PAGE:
Is Yawning a Secret Dog Language?

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Have you ever wondered if your dog yawning means more than just nap time?

Have you ever yawned and then noticed your dog yawn shortly after? Most people have heard of the old wives’ tale that yawning is contagious. But guess what – Pupper could be trying to tell you something more.

In dog lingo, a yawn can be a sign of stress or heightened anticipation. A dog can let out a big yawn when they are overly excited. Since you know your buddy best, you will need to read all the context codes to understand what he is trying to tell you.

There are three main emotions your dog could be feeling. These are stress, excitement, and nervousness.  


Stress is probably the most likely emotion to bring on the yawns. For example, you are sitting in the waiting room at the vet’s office, who is now running 30 minutes behind schedule. If your dog is anything like Ryder, sitting still in one place (that isn’t our couch) is almost impossible.


Next time you are in this situation, take notice if your dog takes a big yawn. If they do, this is a red flag that they are in need of a timeout. Your dog is telling you that they have pretty much had enough. They just want to go home or get a move on with the day.


Over-excitement just like stress can give your dog added tension and anxiety. When they get over excited, like any other emotion, your dog needs to have an outlet for all the pent-up energy. A lot of times this comes out in a yawn. Does your pup know the word “walk” or “park”? You do ask him if he wants to go to the park, right? What normal dog mom doesn’t?

Picture this.

Right after you ask the infamous question and reach for the leash… your phone rings. It’s your mom. She’s a talker, but you have to answer. Since you mentioned your buddy’s favorite word, Doggo is now super excited and anxiously awaiting the trip out.

Do you ever notice that when he starts to just pace around, he lets out a big yawn?… Maybe even an audible one. When Ryder gets super antsy like this, he will let out a super high pitch squeal of a yawn. This is your dog’s way of saying, “Hey!? We are still going out, riiight!?!?” They are actually looking for a return yawn from you. Yawns are a sign of reassurance for your dog.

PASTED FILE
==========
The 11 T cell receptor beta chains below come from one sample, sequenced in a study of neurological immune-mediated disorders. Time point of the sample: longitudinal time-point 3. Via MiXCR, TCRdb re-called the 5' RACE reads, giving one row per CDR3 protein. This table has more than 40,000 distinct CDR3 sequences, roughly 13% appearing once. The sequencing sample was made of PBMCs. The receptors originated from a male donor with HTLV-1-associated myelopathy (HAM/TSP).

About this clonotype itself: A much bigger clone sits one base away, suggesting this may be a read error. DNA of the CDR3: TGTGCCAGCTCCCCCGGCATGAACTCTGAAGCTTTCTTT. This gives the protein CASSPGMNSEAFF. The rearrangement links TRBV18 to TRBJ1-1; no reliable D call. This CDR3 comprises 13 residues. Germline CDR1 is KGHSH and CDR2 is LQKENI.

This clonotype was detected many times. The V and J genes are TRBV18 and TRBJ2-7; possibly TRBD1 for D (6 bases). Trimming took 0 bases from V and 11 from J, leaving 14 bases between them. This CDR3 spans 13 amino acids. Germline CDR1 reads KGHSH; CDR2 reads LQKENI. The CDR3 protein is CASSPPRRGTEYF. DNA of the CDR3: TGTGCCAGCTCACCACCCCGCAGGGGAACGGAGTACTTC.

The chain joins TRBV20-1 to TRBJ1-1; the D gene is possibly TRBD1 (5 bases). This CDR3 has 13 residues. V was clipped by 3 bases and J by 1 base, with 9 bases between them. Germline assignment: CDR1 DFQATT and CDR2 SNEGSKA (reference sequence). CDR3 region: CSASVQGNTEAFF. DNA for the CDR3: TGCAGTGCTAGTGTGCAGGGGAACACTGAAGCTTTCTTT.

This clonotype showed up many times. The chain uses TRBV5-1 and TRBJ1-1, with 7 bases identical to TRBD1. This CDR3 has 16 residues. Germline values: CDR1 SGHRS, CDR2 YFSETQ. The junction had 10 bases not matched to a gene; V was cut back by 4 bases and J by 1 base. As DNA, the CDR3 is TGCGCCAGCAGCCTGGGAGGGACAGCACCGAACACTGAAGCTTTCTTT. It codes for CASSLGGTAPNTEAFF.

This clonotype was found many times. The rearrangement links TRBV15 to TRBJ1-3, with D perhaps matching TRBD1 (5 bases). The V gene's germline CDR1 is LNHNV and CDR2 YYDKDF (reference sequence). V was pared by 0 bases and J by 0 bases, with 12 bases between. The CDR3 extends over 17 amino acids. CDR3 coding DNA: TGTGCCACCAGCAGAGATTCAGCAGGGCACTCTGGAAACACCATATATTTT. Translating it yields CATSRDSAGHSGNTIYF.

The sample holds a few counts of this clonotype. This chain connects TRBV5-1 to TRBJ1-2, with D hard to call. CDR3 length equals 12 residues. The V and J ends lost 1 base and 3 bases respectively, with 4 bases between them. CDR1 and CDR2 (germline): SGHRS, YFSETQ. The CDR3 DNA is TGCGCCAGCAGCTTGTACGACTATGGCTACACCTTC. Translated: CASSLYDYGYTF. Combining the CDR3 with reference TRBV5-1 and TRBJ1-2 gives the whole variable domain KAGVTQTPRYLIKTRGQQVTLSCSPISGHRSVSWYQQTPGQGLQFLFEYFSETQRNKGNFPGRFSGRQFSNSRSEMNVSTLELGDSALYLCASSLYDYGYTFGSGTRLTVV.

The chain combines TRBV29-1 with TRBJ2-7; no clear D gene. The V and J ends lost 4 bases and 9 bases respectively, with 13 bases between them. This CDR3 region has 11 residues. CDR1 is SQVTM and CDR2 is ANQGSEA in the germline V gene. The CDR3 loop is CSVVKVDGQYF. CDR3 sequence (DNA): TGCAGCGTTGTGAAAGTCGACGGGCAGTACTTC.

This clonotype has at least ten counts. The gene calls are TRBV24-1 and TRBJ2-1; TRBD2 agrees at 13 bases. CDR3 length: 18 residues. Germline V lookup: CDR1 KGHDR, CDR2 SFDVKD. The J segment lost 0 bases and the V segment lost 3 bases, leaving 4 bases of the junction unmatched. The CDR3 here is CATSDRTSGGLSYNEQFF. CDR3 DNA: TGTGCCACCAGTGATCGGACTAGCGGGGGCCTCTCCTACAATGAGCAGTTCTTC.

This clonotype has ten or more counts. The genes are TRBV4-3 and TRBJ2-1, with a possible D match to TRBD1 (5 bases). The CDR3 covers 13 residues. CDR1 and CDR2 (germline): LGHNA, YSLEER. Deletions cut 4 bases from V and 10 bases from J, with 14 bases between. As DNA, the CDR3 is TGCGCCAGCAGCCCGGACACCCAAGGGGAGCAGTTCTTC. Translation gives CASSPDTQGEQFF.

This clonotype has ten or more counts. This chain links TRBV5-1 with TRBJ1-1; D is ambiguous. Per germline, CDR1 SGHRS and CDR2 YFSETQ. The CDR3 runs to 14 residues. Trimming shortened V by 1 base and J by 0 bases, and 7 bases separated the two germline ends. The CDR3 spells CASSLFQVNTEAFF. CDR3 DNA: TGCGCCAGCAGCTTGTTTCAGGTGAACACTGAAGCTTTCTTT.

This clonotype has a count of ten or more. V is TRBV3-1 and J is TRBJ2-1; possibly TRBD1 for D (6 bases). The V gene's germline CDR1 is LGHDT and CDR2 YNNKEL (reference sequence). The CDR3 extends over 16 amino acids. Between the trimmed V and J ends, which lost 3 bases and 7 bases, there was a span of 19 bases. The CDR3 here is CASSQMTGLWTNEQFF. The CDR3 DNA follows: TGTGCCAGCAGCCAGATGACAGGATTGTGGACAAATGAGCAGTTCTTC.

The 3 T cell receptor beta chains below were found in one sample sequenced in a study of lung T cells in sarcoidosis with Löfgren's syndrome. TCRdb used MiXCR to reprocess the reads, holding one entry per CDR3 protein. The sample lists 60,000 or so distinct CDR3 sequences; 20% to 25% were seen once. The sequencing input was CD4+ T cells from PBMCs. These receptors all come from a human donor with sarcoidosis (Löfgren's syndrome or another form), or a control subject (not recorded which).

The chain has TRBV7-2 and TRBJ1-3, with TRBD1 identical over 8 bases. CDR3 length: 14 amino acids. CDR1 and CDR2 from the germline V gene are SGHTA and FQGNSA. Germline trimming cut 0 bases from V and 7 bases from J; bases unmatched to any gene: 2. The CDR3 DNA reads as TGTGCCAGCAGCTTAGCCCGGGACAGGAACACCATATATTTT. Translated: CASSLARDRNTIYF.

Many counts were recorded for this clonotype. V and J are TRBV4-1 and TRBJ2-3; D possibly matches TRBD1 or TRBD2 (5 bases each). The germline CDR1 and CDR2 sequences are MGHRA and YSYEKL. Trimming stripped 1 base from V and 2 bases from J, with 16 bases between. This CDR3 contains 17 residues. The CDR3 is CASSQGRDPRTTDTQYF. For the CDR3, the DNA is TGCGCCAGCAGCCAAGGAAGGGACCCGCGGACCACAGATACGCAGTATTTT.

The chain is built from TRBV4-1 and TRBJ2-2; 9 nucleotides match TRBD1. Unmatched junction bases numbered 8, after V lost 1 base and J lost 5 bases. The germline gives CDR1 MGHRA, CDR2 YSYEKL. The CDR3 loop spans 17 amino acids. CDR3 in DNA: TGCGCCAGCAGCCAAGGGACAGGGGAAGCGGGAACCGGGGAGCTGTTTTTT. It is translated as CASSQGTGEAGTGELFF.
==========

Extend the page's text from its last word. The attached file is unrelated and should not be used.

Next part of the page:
Basically, whenever your dog is looking for reassurance, his yawn can be his way of asking. Whenever there are multiple dogs playing together and some are a little rougher than another, pay close attention. Watch to see if any of them yawn to one another.

When one dog gets a bit nervous at the intensity of another, she will try to communicate her feelings by yawning. This signals to the other dog that they should either go play somewhere else or to return the yawn. Returning a yawn is a way the dog can acknowledge her nervousness and telling her they mean no harm. You can witness this a lot of times at the dog park. It is common for dogs to try to communicate especially to dogs they are unfamiliar with.  

So, how do I reassure my dog when they are unsure?

If your dog is showing signs of nervousness or unease, the best way to combat this is to take them out of the situation. If you are at the vet, tell the receptionist that you are going to take your doggo around the block. Taking them out of the stressful situation will allow them a good breather to calm down.

If you cannot leave the situation. Try to prepare yourself before you get into it. Make sure you have treats handy. I usually keep some in my car for Ryder. Try to distract your pup with something happy. You can also bring along a favorite toy. When you see signs that Pupper is starting to get uneasy, pull out the toy for a small game of tug.  

If you do not have any tangible distractions for them. Talk to your dog! Verbal reassurance can be just as successful. Your dog knows the tones in your voice. If you sound sure and calm, they will know. Also, remember if they look at you and yawn, yawning back is a “All is well.” in dog lingo. Go ahead, call me crazy —  I have been called crazy for much less than yawning at my dog.

Each dog is a bit different, and you will have to learn what works best for your little guy. Does your dog have a secret weakness? Something that is always a good distraction for them?

Start a howl and let us know in the comments below. We would love to hear some tips that you have for calming your pup.

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